New planes, wider markets, more flexibility – private skies promise better ways to fly
Old definitions are dying by the dozens each day, and we scramble to rewrite digital dictionaries to keep up. So it is with the business jet – that one-time corporate bauble signifying success or excess that’s become (some argue) an essential tool of business travelers on momentous missions.
Over the last quarter-century Gary Gennari has witnessed the metamorphosis up-close and personally. When Priester Aviation’s senior vice president of charter first started, he says “it was mostly a relationship business. We were dealing with the likes of the Rockefellers and the Whitneys. That was the caliber of people that chartered aircraft.” Now, Gennari says, “the market has developed so much.”
Then what had been a toy became a tool, as corporations sought to make the most of high-value business travelers’ time. Business jets didn’t exactly become mass transportation, but corporations bought them, leased them and chartered them as never before. Their prime selling point was, and remains, enhanced productivity for senior executives on an increasingly planet wide stage.
Next, in the mid-1980s, “the whole market shifted,” with the advent of fractional ownership, Gennari explains. Propelled by fractional ownership juggernaut NetJets, the concept took off, especially among companies disenchanted with the traditional charter concept. With the fractional model, “one of their big selling points was that you pay only point-to-point pricing – ‘live hours’ (the time during which passengers were on board). “In charter you also pay ferry time: If people flew one way down to Florida and wanted to come back one week later, they’d fly back empty.”
In the aviation business, whether corporate or commercial, there is little operators loathe quite as much as an unproductive flying machine, one that’s not making any money. You don’t make money by flying empty – unless you levy a ‘ferry’ fee.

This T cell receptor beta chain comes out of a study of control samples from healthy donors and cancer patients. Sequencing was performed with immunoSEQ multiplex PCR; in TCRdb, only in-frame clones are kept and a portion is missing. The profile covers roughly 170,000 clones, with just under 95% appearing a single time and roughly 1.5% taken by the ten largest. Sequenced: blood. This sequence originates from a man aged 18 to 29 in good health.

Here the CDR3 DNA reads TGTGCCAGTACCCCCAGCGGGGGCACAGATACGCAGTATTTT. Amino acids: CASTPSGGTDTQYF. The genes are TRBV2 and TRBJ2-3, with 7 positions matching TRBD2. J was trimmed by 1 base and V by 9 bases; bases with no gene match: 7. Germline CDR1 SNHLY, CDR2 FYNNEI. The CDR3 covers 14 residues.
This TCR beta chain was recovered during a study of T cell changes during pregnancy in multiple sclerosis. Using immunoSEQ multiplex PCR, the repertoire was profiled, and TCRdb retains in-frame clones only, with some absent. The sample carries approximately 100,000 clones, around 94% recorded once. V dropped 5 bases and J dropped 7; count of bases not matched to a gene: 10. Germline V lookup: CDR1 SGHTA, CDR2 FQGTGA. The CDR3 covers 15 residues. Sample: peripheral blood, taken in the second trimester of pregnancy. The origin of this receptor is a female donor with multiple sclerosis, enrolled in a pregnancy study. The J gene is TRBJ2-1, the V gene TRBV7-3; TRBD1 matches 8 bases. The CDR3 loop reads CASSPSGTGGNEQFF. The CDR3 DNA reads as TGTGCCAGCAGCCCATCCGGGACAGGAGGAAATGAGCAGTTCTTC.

As a result, “companies started popping up that would go out and buy a fleet of aircraft that was put out just for charter,” says Gennari. “There were ‘virtual’ crew bases. So if you wanted to fly just one way from New York to Florida they’d fly you one way and just leave the airplane down there and see what business they could pick up. They’d just keep moving the airplane around the system.”
New Kid on the Block
The latest bizjet business model entails selling memberships on private jets. Those memberships translate to seats on certain routes, blurring the lines between business jets and airlines. One of the prime practitioners is a company called JetSmarter, which bills itself as “the world’s largest mobile marketplace for private jets.” The company’s fact sheet asserts it has “fundamentally rewired the marketplace, and reinvented an industry for the on-demand economy.”
JetSmarter offers three categories of service:
JetShuttle – This lets members (there’s a $5,000 minimum per person annual membership fee) search and book a seat on an already scheduled bizjet route such as New York-San Francisco, Geneva-London or Dubai-Riyadh. That fee gets you a first seat “free.” You pay extra for additional seats.
JetDeals – Offers one-way flights on private jets. In contrast to JetShuttle, these flights are sporadic. Members can get anywhere from one to four “free” seats on JetDeals by virtue of that membership.
JetCharter – You can book the entire airplane. Or share the ride with others from other companies.
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